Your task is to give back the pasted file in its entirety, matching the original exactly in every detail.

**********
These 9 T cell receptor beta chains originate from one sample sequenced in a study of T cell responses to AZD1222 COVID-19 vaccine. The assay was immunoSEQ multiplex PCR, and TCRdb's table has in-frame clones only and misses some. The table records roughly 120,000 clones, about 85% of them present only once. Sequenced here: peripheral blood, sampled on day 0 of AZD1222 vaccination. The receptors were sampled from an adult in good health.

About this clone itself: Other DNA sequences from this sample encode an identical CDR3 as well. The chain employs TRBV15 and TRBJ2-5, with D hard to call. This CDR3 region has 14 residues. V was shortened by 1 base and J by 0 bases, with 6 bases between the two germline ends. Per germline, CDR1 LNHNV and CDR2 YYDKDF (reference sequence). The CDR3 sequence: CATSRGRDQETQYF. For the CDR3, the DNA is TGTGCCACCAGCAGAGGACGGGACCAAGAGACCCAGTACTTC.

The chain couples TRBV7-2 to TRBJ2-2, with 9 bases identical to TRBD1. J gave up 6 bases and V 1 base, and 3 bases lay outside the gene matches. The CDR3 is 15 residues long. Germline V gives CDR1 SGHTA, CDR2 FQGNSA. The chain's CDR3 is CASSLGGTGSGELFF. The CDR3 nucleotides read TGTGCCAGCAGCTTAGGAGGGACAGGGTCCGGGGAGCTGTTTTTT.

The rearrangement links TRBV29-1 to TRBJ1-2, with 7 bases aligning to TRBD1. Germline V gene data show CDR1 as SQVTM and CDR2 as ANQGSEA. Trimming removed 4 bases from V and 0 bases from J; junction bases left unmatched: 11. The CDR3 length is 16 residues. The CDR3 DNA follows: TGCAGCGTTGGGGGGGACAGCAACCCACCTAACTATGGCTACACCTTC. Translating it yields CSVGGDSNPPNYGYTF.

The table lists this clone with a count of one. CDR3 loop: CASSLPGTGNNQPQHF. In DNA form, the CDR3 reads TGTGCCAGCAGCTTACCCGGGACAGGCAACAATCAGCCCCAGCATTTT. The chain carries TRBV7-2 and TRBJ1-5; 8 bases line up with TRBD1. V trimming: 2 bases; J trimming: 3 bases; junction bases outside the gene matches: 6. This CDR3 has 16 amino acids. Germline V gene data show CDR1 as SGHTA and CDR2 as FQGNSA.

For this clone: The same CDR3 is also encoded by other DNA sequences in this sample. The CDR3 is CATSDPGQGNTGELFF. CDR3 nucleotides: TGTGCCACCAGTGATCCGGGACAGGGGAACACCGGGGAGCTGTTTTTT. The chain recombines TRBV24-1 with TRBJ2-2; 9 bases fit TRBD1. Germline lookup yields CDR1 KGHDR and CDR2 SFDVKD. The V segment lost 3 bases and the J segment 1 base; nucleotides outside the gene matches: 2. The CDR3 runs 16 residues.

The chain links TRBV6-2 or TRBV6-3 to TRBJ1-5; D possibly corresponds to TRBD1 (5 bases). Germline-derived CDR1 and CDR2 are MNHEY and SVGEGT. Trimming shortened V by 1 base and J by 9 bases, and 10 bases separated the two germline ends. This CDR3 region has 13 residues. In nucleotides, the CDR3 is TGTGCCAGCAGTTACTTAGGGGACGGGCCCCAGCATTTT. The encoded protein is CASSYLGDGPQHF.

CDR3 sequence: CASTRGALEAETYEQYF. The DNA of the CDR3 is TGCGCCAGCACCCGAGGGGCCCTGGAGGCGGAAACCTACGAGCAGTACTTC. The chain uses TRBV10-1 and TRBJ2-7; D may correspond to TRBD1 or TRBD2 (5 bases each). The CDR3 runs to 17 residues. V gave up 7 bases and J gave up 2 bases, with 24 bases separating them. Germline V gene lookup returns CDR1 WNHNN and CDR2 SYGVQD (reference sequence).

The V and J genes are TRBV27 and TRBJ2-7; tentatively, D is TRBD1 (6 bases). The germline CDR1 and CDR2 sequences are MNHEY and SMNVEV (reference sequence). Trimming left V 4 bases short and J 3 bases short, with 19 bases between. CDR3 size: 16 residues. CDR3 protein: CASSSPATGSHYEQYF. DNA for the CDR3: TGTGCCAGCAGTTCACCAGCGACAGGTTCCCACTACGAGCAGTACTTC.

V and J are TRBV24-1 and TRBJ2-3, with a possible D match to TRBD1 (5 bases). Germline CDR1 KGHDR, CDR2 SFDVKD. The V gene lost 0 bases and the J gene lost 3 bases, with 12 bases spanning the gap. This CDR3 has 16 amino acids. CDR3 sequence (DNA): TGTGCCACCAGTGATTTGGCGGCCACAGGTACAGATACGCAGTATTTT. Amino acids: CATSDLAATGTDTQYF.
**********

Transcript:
These 9 T cell receptor beta chains originate from one sample sequenced in a study of T cell responses to AZD1222 COVID-19 vaccine. The assay was immunoSEQ multiplex PCR, and TCRdb's table has in-frame clones only and misses some. The table records roughly 120,000 clones, about 85% of them present only once. Sequenced here: peripheral blood, sampled on day 0 of AZD1222 vaccination. The receptors were sampled from an adult in good health.

About this clone itself: Other DNA sequences from this sample encode an identical CDR3 as well. The chain employs TRBV15 and TRBJ2-5, with D hard to call. This CDR3 region has 14 residues. V was shortened by 1 base and J by 0 bases, with 6 bases between the two germline ends. Per germline, CDR1 LNHNV and CDR2 YYDKDF (reference sequence). The CDR3 sequence: CATSRGRDQETQYF. For the CDR3, the DNA is TGTGCCACCAGCAGAGGACGGGACCAAGAGACCCAGTACTTC.

The chain couples TRBV7-2 to TRBJ2-2, with 9 bases identical to TRBD1. J gave up 6 bases and V 1 base, and 3 bases lay outside the gene matches. The CDR3 is 15 residues long. Germline V gives CDR1 SGHTA, CDR2 FQGNSA. The chain's CDR3 is CASSLGGTGSGELFF. The CDR3 nucleotides read TGTGCCAGCAGCTTAGGAGGGACAGGGTCCGGGGAGCTGTTTTTT.

The rearrangement links TRBV29-1 to TRBJ1-2, with 7 bases aligning to TRBD1. Germline V gene data show CDR1 as SQVTM and CDR2 as ANQGSEA. Trimming removed 4 bases from V and 0 bases from J; junction bases left unmatched: 11. The CDR3 length is 16 residues. The CDR3 DNA follows: TGCAGCGTTGGGGGGGACAGCAACCCACCTAACTATGGCTACACCTTC. Translating it yields CSVGGDSNPPNYGYTF.

The table lists this clone with a count of one. CDR3 loop: CASSLPGTGNNQPQHF. In DNA form, the CDR3 reads TGTGCCAGCAGCTTACCCGGGACAGGCAACAATCAGCCCCAGCATTTT. The chain carries TRBV7-2 and TRBJ1-5; 8 bases line up with TRBD1. V trimming: 2 bases; J trimming: 3 bases; junction bases outside the gene matches: 6. This CDR3 has 16 amino acids. Germline V gene data show CDR1 as SGHTA and CDR2 as FQGNSA.

For this clone: The same CDR3 is also encoded by other DNA sequences in this sample. The CDR3 is CATSDPGQGNTGELFF. CDR3 nucleotides: TGTGCCACCAGTGATCCGGGACAGGGGAACACCGGGGAGCTGTTTTTT. The chain recombines TRBV24-1 with TRBJ2-2; 9 bases fit TRBD1. Germline lookup yields CDR1 KGHDR and CDR2 SFDVKD. The V segment lost 3 bases and the J segment 1 base; nucleotides outside the gene matches: 2. The CDR3 runs 16 residues.

The chain links TRBV6-2 or TRBV6-3 to TRBJ1-5; D possibly corresponds to TRBD1 (5 bases). Germline-derived CDR1 and CDR2 are MNHEY and SVGEGT. Trimming shortened V by 1 base and J by 9 bases, and 10 bases separated the two germline ends. This CDR3 region has 13 residues. In nucleotides, the CDR3 is TGTGCCAGCAGTTACTTAGGGGACGGGCCCCAGCATTTT. The encoded protein is CASSYLGDGPQHF.

CDR3 sequence: CASTRGALEAETYEQYF. The DNA of the CDR3 is TGCGCCAGCACCCGAGGGGCCCTGGAGGCGGAAACCTACGAGCAGTACTTC. The chain uses TRBV10-1 and TRBJ2-7; D may correspond to TRBD1 or TRBD2 (5 bases each). The CDR3 runs to 17 residues. V gave up 7 bases and J gave up 2 bases, with 24 bases separating them. Germline V gene lookup returns CDR1 WNHNN and CDR2 SYGVQD (reference sequence).

The V and J genes are TRBV27 and TRBJ2-7; tentatively, D is TRBD1 (6 bases). The germline CDR1 and CDR2 sequences are MNHEY and SMNVEV (reference sequence). Trimming left V 4 bases short and J 3 bases short, with 19 bases between. CDR3 size: 16 residues. CDR3 protein: CASSSPATGSHYEQYF. DNA for the CDR3: TGTGCCAGCAGTTCACCAGCGACAGGTTCCCACTACGAGCAGTACTTC.

V and J are TRBV24-1 and TRBJ2-3, with a possible D match to TRBD1 (5 bases). Germline CDR1 KGHDR, CDR2 SFDVKD. The V gene lost 0 bases and the J gene lost 3 bases, with 12 bases spanning the gap. This CDR3 has 16 amino acids. CDR3 sequence (DNA): TGTGCCACCAGTGATTTGGCGGCCACAGGTACAGATACGCAGTATTTT. Amino acids: CATSDLAATGTDTQYF.